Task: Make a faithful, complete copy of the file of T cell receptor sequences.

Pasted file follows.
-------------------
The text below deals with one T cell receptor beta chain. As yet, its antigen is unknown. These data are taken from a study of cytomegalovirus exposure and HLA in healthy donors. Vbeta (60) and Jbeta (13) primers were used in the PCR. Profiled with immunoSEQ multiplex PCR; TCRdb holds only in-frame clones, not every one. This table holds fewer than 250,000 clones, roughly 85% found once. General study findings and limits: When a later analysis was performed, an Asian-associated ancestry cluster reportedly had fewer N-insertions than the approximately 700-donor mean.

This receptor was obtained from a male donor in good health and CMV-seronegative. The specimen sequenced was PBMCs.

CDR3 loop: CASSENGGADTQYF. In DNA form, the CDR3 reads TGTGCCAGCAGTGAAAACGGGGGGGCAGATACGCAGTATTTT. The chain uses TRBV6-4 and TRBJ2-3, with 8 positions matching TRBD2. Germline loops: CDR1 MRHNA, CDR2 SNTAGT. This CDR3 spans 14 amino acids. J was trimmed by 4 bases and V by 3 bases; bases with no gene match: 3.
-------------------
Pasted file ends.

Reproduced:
The text below deals with one T cell receptor beta chain. As yet, its antigen is unknown. These data are taken from a study of cytomegalovirus exposure and HLA in healthy donors. Vbeta (60) and Jbeta (13) primers were used in the PCR. Profiled with immunoSEQ multiplex PCR; TCRdb holds only in-frame clones, not every one. This table holds fewer than 250,000 clones, roughly 85% found once. General study findings and limits: When a later analysis was performed, an Asian-associated ancestry cluster reportedly had fewer N-insertions than the approximately 700-donor mean.

This receptor was obtained from a male donor in good health and CMV-seronegative. The specimen sequenced was PBMCs.

CDR3 loop: CASSENGGADTQYF. In DNA form, the CDR3 reads TGTGCCAGCAGTGAAAACGGGGGGGCAGATACGCAGTATTTT. The chain uses TRBV6-4 and TRBJ2-3, with 8 positions matching TRBD2. Germline loops: CDR1 MRHNA, CDR2 SNTAGT. This CDR3 spans 14 amino acids. J was trimmed by 4 bases and V by 3 bases; bases with no gene match: 3.